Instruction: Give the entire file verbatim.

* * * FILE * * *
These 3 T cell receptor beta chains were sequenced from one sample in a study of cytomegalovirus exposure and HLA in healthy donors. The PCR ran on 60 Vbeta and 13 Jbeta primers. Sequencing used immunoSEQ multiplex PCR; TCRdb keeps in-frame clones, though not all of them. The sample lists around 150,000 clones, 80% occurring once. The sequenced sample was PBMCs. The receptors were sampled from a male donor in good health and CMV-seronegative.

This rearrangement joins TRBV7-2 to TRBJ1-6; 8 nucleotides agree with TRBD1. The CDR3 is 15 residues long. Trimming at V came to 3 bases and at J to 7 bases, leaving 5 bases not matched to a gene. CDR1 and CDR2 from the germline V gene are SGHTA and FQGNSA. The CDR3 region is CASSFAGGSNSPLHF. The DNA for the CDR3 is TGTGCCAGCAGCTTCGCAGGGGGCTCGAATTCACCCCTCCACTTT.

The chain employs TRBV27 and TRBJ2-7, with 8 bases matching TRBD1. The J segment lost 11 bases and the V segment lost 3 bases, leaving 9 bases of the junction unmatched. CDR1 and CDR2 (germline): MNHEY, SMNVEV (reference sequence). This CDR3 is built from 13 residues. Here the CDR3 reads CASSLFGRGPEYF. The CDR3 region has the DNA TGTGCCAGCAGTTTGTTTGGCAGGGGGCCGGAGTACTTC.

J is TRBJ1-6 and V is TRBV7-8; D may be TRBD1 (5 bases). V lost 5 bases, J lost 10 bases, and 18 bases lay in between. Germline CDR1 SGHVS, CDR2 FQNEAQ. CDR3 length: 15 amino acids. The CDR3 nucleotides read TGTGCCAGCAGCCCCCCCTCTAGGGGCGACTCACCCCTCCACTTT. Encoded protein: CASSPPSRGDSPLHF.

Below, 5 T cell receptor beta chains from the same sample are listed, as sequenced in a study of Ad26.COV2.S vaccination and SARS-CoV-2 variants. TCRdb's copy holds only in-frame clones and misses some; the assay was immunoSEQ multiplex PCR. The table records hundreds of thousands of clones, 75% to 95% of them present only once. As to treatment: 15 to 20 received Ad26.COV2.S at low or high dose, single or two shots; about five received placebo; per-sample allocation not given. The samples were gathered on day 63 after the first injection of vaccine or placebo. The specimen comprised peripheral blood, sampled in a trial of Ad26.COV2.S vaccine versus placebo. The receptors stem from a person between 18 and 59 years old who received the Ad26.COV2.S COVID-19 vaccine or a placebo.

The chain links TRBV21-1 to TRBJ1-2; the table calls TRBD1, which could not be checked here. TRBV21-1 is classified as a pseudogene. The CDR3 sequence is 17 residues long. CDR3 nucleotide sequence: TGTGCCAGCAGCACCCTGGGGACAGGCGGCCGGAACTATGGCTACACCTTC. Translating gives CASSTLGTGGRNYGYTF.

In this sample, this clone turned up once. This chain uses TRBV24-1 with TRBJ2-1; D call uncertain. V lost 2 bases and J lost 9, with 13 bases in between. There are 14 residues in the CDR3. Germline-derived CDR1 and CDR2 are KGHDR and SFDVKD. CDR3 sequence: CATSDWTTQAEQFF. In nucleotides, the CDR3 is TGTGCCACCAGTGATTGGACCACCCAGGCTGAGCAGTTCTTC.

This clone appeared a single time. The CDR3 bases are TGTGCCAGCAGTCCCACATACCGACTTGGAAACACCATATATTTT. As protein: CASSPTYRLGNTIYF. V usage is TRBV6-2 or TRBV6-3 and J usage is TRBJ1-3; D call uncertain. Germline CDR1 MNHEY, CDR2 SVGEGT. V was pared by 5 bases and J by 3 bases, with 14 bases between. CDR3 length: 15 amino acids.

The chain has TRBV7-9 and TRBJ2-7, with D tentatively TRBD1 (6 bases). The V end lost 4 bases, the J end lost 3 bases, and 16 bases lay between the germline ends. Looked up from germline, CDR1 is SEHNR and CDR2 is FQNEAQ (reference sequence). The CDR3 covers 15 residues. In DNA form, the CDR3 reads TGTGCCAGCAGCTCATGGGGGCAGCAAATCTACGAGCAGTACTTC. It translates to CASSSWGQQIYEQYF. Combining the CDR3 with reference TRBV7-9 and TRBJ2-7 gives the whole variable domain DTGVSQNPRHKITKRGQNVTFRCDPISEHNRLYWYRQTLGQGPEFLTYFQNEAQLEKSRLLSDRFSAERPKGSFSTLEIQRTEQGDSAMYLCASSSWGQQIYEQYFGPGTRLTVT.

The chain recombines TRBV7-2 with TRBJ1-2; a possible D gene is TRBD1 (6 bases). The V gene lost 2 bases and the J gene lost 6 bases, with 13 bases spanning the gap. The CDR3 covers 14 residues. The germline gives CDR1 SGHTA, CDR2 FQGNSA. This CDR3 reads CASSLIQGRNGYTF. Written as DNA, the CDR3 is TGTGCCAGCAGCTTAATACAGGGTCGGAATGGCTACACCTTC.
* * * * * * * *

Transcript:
These 3 T cell receptor beta chains were sequenced from one sample in a study of cytomegalovirus exposure and HLA in healthy donors. The PCR ran on 60 Vbeta and 13 Jbeta primers. Sequencing used immunoSEQ multiplex PCR; TCRdb keeps in-frame clones, though not all of them. The sample lists around 150,000 clones, 80% occurring once. The sequenced sample was PBMCs. The receptors were sampled from a male donor in good health and CMV-seronegative.

This rearrangement joins TRBV7-2 to TRBJ1-6; 8 nucleotides agree with TRBD1. The CDR3 is 15 residues long. Trimming at V came to 3 bases and at J to 7 bases, leaving 5 bases not matched to a gene. CDR1 and CDR2 from the germline V gene are SGHTA and FQGNSA. The CDR3 region is CASSFAGGSNSPLHF. The DNA for the CDR3 is TGTGCCAGCAGCTTCGCAGGGGGCTCGAATTCACCCCTCCACTTT.

The chain employs TRBV27 and TRBJ2-7, with 8 bases matching TRBD1. The J segment lost 11 bases and the V segment lost 3 bases, leaving 9 bases of the junction unmatched. CDR1 and CDR2 (germline): MNHEY, SMNVEV (reference sequence). This CDR3 is built from 13 residues. Here the CDR3 reads CASSLFGRGPEYF. The CDR3 region has the DNA TGTGCCAGCAGTTTGTTTGGCAGGGGGCCGGAGTACTTC.

J is TRBJ1-6 and V is TRBV7-8; D may be TRBD1 (5 bases). V lost 5 bases, J lost 10 bases, and 18 bases lay in between. Germline CDR1 SGHVS, CDR2 FQNEAQ. CDR3 length: 15 amino acids. The CDR3 nucleotides read TGTGCCAGCAGCCCCCCCTCTAGGGGCGACTCACCCCTCCACTTT. Encoded protein: CASSPPSRGDSPLHF.

Below, 5 T cell receptor beta chains from the same sample are listed, as sequenced in a study of Ad26.COV2.S vaccination and SARS-CoV-2 variants. TCRdb's copy holds only in-frame clones and misses some; the assay was immunoSEQ multiplex PCR. The table records hundreds of thousands of clones, 75% to 95% of them present only once. As to treatment: 15 to 20 received Ad26.COV2.S at low or high dose, single or two shots; about five received placebo; per-sample allocation not given. The samples were gathered on day 63 after the first injection of vaccine or placebo. The specimen comprised peripheral blood, sampled in a trial of Ad26.COV2.S vaccine versus placebo. The receptors stem from a person between 18 and 59 years old who received the Ad26.COV2.S COVID-19 vaccine or a placebo.

The chain links TRBV21-1 to TRBJ1-2; the table calls TRBD1, which could not be checked here. TRBV21-1 is classified as a pseudogene. The CDR3 sequence is 17 residues long. CDR3 nucleotide sequence: TGTGCCAGCAGCACCCTGGGGACAGGCGGCCGGAACTATGGCTACACCTTC. Translating gives CASSTLGTGGRNYGYTF.

In this sample, this clone turned up once. This chain uses TRBV24-1 with TRBJ2-1; D call uncertain. V lost 2 bases and J lost 9, with 13 bases in between. There are 14 residues in the CDR3. Germline-derived CDR1 and CDR2 are KGHDR and SFDVKD. CDR3 sequence: CATSDWTTQAEQFF. In nucleotides, the CDR3 is TGTGCCACCAGTGATTGGACCACCCAGGCTGAGCAGTTCTTC.

This clone appeared a single time. The CDR3 bases are TGTGCCAGCAGTCCCACATACCGACTTGGAAACACCATATATTTT. As protein: CASSPTYRLGNTIYF. V usage is TRBV6-2 or TRBV6-3 and J usage is TRBJ1-3; D call uncertain. Germline CDR1 MNHEY, CDR2 SVGEGT. V was pared by 5 bases and J by 3 bases, with 14 bases between. CDR3 length: 15 amino acids.

The chain has TRBV7-9 and TRBJ2-7, with D tentatively TRBD1 (6 bases). The V end lost 4 bases, the J end lost 3 bases, and 16 bases lay between the germline ends. Looked up from germline, CDR1 is SEHNR and CDR2 is FQNEAQ (reference sequence). The CDR3 covers 15 residues. In DNA form, the CDR3 reads TGTGCCAGCAGCTCATGGGGGCAGCAAATCTACGAGCAGTACTTC. It translates to CASSSWGQQIYEQYF. Combining the CDR3 with reference TRBV7-9 and TRBJ2-7 gives the whole variable domain DTGVSQNPRHKITKRGQNVTFRCDPISEHNRLYWYRQTLGQGPEFLTYFQNEAQLEKSRLLSDRFSAERPKGSFSTLEIQRTEQGDSAMYLCASSSWGQQIYEQYFGPGTRLTVT.

The chain recombines TRBV7-2 with TRBJ1-2; a possible D gene is TRBD1 (6 bases). The V gene lost 2 bases and the J gene lost 6 bases, with 13 bases spanning the gap. The CDR3 covers 14 residues. The germline gives CDR1 SGHTA, CDR2 FQGNSA. This CDR3 reads CASSLIQGRNGYTF. Written as DNA, the CDR3 is TGTGCCAGCAGCTTAATACAGGGTCGGAATGGCTACACCTTC.